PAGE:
Peace Corps and IBM Corporate Service Corps Team Up

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Melinda Tabler-Stone, Deputy Chief of Mission for the U.S. Embassy in Accra, Ghana (left), and Louise Hemond-Wilson, IBM Corporate Service Corps Member, are all smiles after Louise is sworn in as a Peace Corps Response Volunteer.

On Janaury 15, Louise Hemond-Wilson became the first IBM Corporate Service Corps member to be sworn in for duty as a Peace Corps Response Volunteer through a recent partnership between Peace Corps and IBM. Louise will support girls’ empowerment and gender equity projects. Her work will focus on connecting girls to electronic resources that reinforce school curriculums so that they can stay connected to their studies if they miss school for economic or other reasons. Additionally, her work aims to engage males in girls’ empowerment and gender equity practices within communities.

WASHINGTON, D.C., December 2, 2015 – The Peace Corps and IBM (NYSE: IBM) are launching an innovative public-private partnership to allow highly skilled corporate professionals to serve overseas in short-term, high-impact pro bono consulting assignments through the Peace Corps Response program.

The initiative, announced yesterday by Peace Corps Director Carrie Hessler-Radelet and Stanley S. Litow, IBM’s Vice President of Corporate Citizenship and Corporate Affairs and president of the IBM International Foundation, is one of the first of its kind and set to launch in three countries next year.

“We are thrilled to embark on this new partnership that will bring together IBM’s multinational reach with Peace Corps’ grassroots network,” Hessler-Radelet said. “Peace Corps and IBM share a common dedication to problem-solving in a way that makes a measurable impact in the world, whether it is reinventing information and revolutionizing technology or helping communities address pressing needs at the last mile of development.”

The IBM Corporate Service Corps was created in 2008 to help solve  some of the most challenging problems in communities around the world while providing IBM employees with unique leadership development. Participants spend four weeks in groups of 10 to 15 working collaboratively with their host government and community counterparts to develop blueprints that address issues ranging from economic development, energy and transportation, to education and healthcare.  The program is managed by IBM Director of Corporate Citizenship Initiatives Gina Tesla, who served as a Peace Corps volunteer in Panama from 2000 to 2002.

Through the innovative partnership, the Peace Corps Response program will engage teams of IBM’s top global talent. Peace Corps Response was originally created to send returned Peace Corps volunteers to short-term, specialized volunteer assignments. In 2012, Peace Corps expanded the Response program to include Americans with at least 10 years of work experience and required language skills.

“We have enormous respect for the Peace Corps and what it has been able to accomplish in its nearly 55- year history,” Litow said. IBM’s Corporate Service Corps represents an innovative adaption of the Peace Corps model where a company’s most skilled employees can work in teams addressing some of the world’s most challenging problems. Formally working in close partnership with the Peace Corps is a validation of the unique model that IBM established. With Peace Corps’ and IBM’s long term commitments to pro bono problem solving, the globe’s most critical projects will have an even better chance to be sustainable, repeatable and effective.”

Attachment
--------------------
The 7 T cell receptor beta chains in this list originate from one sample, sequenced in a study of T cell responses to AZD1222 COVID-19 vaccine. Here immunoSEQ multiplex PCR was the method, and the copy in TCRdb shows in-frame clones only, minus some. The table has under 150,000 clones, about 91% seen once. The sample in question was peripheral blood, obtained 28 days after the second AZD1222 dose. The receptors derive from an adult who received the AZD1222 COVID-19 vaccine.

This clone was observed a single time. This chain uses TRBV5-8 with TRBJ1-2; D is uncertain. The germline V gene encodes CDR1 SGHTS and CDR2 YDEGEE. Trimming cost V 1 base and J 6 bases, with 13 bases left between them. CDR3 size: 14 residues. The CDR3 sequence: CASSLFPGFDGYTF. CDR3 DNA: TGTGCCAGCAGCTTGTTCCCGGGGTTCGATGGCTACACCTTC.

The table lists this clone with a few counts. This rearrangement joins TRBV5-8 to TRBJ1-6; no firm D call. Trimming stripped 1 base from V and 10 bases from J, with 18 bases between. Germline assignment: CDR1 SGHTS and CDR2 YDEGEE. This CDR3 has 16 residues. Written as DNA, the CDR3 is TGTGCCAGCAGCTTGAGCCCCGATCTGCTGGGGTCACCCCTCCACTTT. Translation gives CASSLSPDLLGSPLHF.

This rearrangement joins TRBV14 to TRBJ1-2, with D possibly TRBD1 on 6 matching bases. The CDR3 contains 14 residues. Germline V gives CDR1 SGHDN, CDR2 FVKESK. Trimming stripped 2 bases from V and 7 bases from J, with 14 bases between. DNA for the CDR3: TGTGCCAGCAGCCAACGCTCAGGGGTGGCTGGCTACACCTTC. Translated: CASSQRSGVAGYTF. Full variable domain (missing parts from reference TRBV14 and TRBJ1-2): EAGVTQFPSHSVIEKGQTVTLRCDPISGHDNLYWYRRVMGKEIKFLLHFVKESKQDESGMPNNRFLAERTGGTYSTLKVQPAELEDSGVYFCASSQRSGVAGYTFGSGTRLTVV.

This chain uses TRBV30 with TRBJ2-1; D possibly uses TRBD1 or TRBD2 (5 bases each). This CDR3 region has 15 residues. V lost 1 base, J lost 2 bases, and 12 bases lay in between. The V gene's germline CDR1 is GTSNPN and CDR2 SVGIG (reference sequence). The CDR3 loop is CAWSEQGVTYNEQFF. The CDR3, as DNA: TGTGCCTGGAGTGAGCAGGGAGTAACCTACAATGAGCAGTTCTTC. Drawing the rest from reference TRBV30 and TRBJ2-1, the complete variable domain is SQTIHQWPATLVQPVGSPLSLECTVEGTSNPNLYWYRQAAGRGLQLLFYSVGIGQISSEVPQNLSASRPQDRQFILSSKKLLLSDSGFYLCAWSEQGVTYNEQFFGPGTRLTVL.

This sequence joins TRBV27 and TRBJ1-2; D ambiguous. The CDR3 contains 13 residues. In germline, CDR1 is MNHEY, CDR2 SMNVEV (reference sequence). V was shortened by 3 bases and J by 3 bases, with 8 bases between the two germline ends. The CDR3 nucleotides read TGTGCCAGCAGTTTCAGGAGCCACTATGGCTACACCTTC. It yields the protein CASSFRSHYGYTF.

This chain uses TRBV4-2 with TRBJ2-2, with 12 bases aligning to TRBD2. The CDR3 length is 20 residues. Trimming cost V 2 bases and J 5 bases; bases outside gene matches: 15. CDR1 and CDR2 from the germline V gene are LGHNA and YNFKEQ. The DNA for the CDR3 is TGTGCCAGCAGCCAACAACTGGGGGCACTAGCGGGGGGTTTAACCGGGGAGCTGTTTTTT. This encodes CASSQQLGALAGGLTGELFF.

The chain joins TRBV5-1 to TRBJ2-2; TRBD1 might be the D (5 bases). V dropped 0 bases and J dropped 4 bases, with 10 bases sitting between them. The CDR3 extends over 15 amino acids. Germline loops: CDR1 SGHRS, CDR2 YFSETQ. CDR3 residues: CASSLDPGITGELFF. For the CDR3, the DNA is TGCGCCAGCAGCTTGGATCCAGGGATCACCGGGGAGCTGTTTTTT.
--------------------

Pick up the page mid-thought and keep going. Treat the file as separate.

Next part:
The first collaboration will take place in Ghana next year to support the Let Girls Learn initiative. Launched by the President and First Lady earlier this year, Let Girls Learn is a government-wide collaboration striving to eliminate the barriers 62 million girls worldwide face when trying to receive an education. Since the launch of Let Girls Learn, hundreds of Peace Corps volunteers have received additional training to make them agents of change for girls’ education.

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  • Peace Corps Response, initially the Crisis Corps, was originally a program for RPCVs. In 2010, Peace Corps expanded the program to include professionals who had not served in the Peace Corps.

  • I was delighted to read John Coyne’s # 5 about the history of the Peace Corps. George Carter who was the first Rep of the Peace Corps in Ghana was the Regional Director who approved my entry as Country Director in Afghanistan in 1966, before going to IBM as their VP in charge of Diversity–read recruiting African-Americans. He took the job in 1967 on the promise of the CEO that his next assignment would be a line job at IBM, which was what happened. George died in 2001, I believe.

    As Director of Strategic Planning at AT&T in the 1980’s, I am appreciative of IBM’s awareness that Corporate Social Responsibility extends beyond the boundaries of the towns in which
    the company has plants and payrolls. I recall that when AT&T was asked to provide child care for mothers on the payroll, the then VP
    reacted with outrage. IBM has been far more of a risk taker in such public-private partnerships, witness their efforts in Newark, NJ. Sometimes it’s the journey that matters, not just the outcome.

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